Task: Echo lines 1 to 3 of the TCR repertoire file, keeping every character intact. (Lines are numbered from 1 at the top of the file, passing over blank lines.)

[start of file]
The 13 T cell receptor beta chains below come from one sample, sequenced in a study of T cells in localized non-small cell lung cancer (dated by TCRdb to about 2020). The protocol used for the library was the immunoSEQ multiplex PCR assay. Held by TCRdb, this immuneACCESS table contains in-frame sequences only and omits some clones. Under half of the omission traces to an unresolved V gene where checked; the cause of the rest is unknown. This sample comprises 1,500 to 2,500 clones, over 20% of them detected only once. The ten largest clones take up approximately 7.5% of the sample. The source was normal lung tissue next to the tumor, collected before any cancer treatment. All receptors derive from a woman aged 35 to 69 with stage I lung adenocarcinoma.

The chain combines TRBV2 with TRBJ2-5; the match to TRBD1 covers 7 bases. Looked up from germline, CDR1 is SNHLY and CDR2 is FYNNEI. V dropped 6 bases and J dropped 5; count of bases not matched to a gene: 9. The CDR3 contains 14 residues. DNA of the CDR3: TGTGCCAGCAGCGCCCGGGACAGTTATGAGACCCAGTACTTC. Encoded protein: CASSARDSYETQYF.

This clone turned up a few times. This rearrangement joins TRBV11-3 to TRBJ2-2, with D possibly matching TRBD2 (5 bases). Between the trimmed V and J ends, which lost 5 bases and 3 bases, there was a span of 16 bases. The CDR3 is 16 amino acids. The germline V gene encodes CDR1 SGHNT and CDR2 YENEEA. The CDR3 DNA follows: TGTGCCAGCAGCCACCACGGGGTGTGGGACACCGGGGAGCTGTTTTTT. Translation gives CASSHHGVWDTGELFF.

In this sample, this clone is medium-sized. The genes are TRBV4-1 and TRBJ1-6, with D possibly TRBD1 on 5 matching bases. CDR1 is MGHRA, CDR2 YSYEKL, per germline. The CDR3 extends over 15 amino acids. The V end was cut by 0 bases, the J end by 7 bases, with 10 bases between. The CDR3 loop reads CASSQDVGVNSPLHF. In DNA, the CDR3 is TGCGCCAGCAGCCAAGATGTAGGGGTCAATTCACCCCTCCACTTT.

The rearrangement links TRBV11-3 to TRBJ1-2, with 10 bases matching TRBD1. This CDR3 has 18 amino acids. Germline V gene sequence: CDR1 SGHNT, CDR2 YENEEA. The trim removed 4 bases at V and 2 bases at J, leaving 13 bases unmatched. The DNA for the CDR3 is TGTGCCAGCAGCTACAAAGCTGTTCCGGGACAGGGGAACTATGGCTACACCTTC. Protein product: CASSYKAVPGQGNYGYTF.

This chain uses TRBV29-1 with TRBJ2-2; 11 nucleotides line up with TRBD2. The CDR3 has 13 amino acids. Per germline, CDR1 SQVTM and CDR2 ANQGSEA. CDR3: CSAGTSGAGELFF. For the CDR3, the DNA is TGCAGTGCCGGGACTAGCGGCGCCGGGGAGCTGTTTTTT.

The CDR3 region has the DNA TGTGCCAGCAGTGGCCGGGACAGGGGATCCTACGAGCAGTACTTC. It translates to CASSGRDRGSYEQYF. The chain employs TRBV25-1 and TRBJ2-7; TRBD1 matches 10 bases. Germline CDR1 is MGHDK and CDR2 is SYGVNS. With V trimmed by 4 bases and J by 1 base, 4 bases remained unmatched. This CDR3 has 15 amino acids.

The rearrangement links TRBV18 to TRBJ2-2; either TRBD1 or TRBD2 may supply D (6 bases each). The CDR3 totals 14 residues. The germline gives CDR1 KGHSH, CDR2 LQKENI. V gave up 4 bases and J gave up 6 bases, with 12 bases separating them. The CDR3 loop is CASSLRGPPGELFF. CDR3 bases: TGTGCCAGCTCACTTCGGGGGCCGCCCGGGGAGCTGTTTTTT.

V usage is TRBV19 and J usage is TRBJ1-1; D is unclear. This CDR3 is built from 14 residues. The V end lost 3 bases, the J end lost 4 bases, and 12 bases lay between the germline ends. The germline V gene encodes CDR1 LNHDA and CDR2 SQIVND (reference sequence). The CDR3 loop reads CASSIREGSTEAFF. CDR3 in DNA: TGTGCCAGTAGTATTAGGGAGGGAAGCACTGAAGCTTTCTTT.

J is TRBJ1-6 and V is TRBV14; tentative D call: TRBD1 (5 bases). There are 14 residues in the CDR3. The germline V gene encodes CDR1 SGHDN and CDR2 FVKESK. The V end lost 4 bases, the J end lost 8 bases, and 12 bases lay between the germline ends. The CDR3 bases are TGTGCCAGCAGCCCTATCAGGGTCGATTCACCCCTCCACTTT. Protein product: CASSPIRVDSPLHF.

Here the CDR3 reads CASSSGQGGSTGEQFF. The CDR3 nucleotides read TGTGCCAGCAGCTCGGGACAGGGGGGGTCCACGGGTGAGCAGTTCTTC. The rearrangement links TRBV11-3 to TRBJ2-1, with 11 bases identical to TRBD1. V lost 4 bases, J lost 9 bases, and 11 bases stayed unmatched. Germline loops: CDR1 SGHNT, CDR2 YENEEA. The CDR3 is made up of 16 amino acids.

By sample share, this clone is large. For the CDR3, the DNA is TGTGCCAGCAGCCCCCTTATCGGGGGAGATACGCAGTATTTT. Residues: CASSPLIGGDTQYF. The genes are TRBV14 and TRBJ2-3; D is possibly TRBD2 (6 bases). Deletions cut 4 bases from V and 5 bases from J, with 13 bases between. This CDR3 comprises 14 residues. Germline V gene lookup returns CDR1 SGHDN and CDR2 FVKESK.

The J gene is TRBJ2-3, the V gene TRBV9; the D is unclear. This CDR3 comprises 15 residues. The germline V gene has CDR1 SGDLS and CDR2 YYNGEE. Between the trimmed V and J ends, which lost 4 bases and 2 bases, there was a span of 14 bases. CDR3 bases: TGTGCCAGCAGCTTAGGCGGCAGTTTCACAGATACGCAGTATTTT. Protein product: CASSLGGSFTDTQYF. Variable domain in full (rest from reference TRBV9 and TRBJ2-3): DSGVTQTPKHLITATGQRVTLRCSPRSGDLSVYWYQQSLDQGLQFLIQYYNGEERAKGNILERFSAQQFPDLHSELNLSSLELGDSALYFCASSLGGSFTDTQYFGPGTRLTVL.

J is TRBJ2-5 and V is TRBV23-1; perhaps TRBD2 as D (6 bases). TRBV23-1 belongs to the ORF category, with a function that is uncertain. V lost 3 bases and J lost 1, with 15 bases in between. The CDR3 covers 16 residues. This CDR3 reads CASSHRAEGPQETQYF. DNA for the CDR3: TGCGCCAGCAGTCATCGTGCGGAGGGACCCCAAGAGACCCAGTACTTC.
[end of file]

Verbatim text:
The 13 T cell receptor beta chains below come from one sample, sequenced in a study of T cells in localized non-small cell lung cancer (dated by TCRdb to about 2020). The protocol used for the library was the immunoSEQ multiplex PCR assay. Held by TCRdb, this immuneACCESS table contains in-frame sequences only and omits some clones. Under half of the omission traces to an unresolved V gene where checked; the cause of the rest is unknown. This sample comprises 1,500 to 2,500 clones, over 20% of them detected only once. The ten largest clones take up approximately 7.5% of the sample. The source was normal lung tissue next to the tumor, collected before any cancer treatment. All receptors derive from a woman aged 35 to 69 with stage I lung adenocarcinoma.

The chain combines TRBV2 with TRBJ2-5; the match to TRBD1 covers 7 bases. Looked up from germline, CDR1 is SNHLY and CDR2 is FYNNEI. V dropped 6 bases and J dropped 5; count of bases not matched to a gene: 9. The CDR3 contains 14 residues. DNA of the CDR3: TGTGCCAGCAGCGCCCGGGACAGTTATGAGACCCAGTACTTC. Encoded protein: CASSARDSYETQYF.

This clone turned up a few times. This rearrangement joins TRBV11-3 to TRBJ2-2, with D possibly matching TRBD2 (5 bases). Between the trimmed V and J ends, which lost 5 bases and 3 bases, there was a span of 16 bases. The CDR3 is 16 amino acids. The germline V gene encodes CDR1 SGHNT and CDR2 YENEEA. The CDR3 DNA follows: TGTGCCAGCAGCCACCACGGGGTGTGGGACACCGGGGAGCTGTTTTTT. Translation gives CASSHHGVWDTGELFF.